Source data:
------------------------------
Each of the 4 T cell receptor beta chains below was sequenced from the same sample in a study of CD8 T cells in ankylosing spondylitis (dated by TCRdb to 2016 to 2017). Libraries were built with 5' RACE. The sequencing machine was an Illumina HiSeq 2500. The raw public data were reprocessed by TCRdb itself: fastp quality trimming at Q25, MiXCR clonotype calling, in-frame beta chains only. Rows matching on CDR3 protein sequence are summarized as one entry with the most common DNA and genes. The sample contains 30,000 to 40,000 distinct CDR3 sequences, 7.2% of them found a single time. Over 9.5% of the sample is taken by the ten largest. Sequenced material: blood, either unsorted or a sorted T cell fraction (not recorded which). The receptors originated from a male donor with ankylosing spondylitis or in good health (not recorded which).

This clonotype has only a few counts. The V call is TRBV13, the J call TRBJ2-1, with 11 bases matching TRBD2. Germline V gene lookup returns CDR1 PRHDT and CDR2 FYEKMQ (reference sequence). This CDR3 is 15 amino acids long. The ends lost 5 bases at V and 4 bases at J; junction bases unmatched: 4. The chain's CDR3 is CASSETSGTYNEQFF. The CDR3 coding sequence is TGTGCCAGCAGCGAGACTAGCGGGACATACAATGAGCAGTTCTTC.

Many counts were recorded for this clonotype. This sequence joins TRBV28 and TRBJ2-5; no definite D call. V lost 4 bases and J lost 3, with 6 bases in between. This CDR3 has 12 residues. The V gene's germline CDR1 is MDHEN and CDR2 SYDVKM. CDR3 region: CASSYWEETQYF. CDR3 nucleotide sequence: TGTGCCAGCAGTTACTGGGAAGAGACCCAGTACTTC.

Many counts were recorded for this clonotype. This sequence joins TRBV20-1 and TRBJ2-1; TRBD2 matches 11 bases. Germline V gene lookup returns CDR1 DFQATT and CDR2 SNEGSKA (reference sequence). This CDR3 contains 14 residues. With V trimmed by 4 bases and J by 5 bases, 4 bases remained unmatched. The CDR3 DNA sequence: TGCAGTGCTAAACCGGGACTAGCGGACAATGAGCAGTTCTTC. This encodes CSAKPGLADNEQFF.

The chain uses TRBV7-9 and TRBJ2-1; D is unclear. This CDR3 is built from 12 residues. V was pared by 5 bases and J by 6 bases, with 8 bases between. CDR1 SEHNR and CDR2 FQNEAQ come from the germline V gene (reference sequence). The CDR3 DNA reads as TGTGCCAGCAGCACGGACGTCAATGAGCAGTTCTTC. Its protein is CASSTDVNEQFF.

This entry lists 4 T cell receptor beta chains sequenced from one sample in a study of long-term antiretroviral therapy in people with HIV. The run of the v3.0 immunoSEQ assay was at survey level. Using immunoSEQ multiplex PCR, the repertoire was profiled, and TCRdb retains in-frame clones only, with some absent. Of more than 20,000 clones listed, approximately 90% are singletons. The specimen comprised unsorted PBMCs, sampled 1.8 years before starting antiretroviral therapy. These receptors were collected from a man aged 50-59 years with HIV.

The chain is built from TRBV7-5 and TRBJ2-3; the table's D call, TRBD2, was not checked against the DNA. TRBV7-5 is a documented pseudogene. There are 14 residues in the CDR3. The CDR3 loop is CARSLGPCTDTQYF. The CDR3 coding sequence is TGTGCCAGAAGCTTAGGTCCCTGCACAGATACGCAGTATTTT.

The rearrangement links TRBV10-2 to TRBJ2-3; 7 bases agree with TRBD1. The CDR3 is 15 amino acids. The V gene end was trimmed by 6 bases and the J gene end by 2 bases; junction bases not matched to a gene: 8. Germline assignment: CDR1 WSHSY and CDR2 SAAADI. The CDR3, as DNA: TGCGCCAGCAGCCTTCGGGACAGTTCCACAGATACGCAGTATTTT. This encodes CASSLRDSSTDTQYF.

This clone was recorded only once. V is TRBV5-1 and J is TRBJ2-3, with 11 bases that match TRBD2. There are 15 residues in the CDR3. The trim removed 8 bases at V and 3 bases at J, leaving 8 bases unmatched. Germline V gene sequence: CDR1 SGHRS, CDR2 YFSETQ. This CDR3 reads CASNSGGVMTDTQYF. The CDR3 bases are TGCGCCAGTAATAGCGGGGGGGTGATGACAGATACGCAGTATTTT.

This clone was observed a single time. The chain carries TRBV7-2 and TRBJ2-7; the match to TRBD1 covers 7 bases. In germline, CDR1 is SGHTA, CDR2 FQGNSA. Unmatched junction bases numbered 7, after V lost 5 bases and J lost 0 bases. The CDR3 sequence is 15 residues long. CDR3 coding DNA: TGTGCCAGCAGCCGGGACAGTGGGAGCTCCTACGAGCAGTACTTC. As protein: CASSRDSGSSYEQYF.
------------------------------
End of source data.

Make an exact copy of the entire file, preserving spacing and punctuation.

Each of the 4 T cell receptor beta chains below was sequenced from the same sample in a study of CD8 T cells in ankylosing spondylitis (dated by TCRdb to 2016 to 2017). Libraries were built with 5' RACE. The sequencing machine was an Illumina HiSeq 2500. The raw public data were reprocessed by TCRdb itself: fastp quality trimming at Q25, MiXCR clonotype calling, in-frame beta chains only. Rows matching on CDR3 protein sequence are summarized as one entry with the most common DNA and genes. The sample contains 30,000 to 40,000 distinct CDR3 sequences, 7.2% of them found a single time. Over 9.5% of the sample is taken by the ten largest. Sequenced material: blood, either unsorted or a sorted T cell fraction (not recorded which). The receptors originated from a male donor with ankylosing spondylitis or in good health (not recorded which).

This clonotype has only a few counts. The V call is TRBV13, the J call TRBJ2-1, with 11 bases matching TRBD2. Germline V gene lookup returns CDR1 PRHDT and CDR2 FYEKMQ (reference sequence). This CDR3 is 15 amino acids long. The ends lost 5 bases at V and 4 bases at J; junction bases unmatched: 4. The chain's CDR3 is CASSETSGTYNEQFF. The CDR3 coding sequence is TGTGCCAGCAGCGAGACTAGCGGGACATACAATGAGCAGTTCTTC.

Many counts were recorded for this clonotype. This sequence joins TRBV28 and TRBJ2-5; no definite D call. V lost 4 bases and J lost 3, with 6 bases in between. This CDR3 has 12 residues. The V gene's germline CDR1 is MDHEN and CDR2 SYDVKM. CDR3 region: CASSYWEETQYF. CDR3 nucleotide sequence: TGTGCCAGCAGTTACTGGGAAGAGACCCAGTACTTC.

Many counts were recorded for this clonotype. This sequence joins TRBV20-1 and TRBJ2-1; TRBD2 matches 11 bases. Germline V gene lookup returns CDR1 DFQATT and CDR2 SNEGSKA (reference sequence). This CDR3 contains 14 residues. With V trimmed by 4 bases and J by 5 bases, 4 bases remained unmatched. The CDR3 DNA sequence: TGCAGTGCTAAACCGGGACTAGCGGACAATGAGCAGTTCTTC. This encodes CSAKPGLADNEQFF.

The chain uses TRBV7-9 and TRBJ2-1; D is unclear. This CDR3 is built from 12 residues. V was pared by 5 bases and J by 6 bases, with 8 bases between. CDR1 SEHNR and CDR2 FQNEAQ come from the germline V gene (reference sequence). The CDR3 DNA reads as TGTGCCAGCAGCACGGACGTCAATGAGCAGTTCTTC. Its protein is CASSTDVNEQFF.

This entry lists 4 T cell receptor beta chains sequenced from one sample in a study of long-term antiretroviral therapy in people with HIV. The run of the v3.0 immunoSEQ assay was at survey level. Using immunoSEQ multiplex PCR, the repertoire was profiled, and TCRdb retains in-frame clones only, with some absent. Of more than 20,000 clones listed, approximately 90% are singletons. The specimen comprised unsorted PBMCs, sampled 1.8 years before starting antiretroviral therapy. These receptors were collected from a man aged 50-59 years with HIV.

The chain is built from TRBV7-5 and TRBJ2-3; the table's D call, TRBD2, was not checked against the DNA. TRBV7-5 is a documented pseudogene. There are 14 residues in the CDR3. The CDR3 loop is CARSLGPCTDTQYF. The CDR3 coding sequence is TGTGCCAGAAGCTTAGGTCCCTGCACAGATACGCAGTATTTT.

The rearrangement links TRBV10-2 to TRBJ2-3; 7 bases agree with TRBD1. The CDR3 is 15 amino acids. The V gene end was trimmed by 6 bases and the J gene end by 2 bases; junction bases not matched to a gene: 8. Germline assignment: CDR1 WSHSY and CDR2 SAAADI. The CDR3, as DNA: TGCGCCAGCAGCCTTCGGGACAGTTCCACAGATACGCAGTATTTT. This encodes CASSLRDSSTDTQYF.

This clone was recorded only once. V is TRBV5-1 and J is TRBJ2-3, with 11 bases that match TRBD2. There are 15 residues in the CDR3. The trim removed 8 bases at V and 3 bases at J, leaving 8 bases unmatched. Germline V gene sequence: CDR1 SGHRS, CDR2 YFSETQ. This CDR3 reads CASNSGGVMTDTQYF. The CDR3 bases are TGCGCCAGTAATAGCGGGGGGGTGATGACAGATACGCAGTATTTT.

This clone was observed a single time. The chain carries TRBV7-2 and TRBJ2-7; the match to TRBD1 covers 7 bases. In germline, CDR1 is SGHTA, CDR2 FQGNSA. Unmatched junction bases numbered 7, after V lost 5 bases and J lost 0 bases. The CDR3 sequence is 15 residues long. CDR3 coding DNA: TGTGCCAGCAGCCGGGACAGTGGGAGCTCCTACGAGCAGTACTTC. As protein: CASSRDSGSSYEQYF.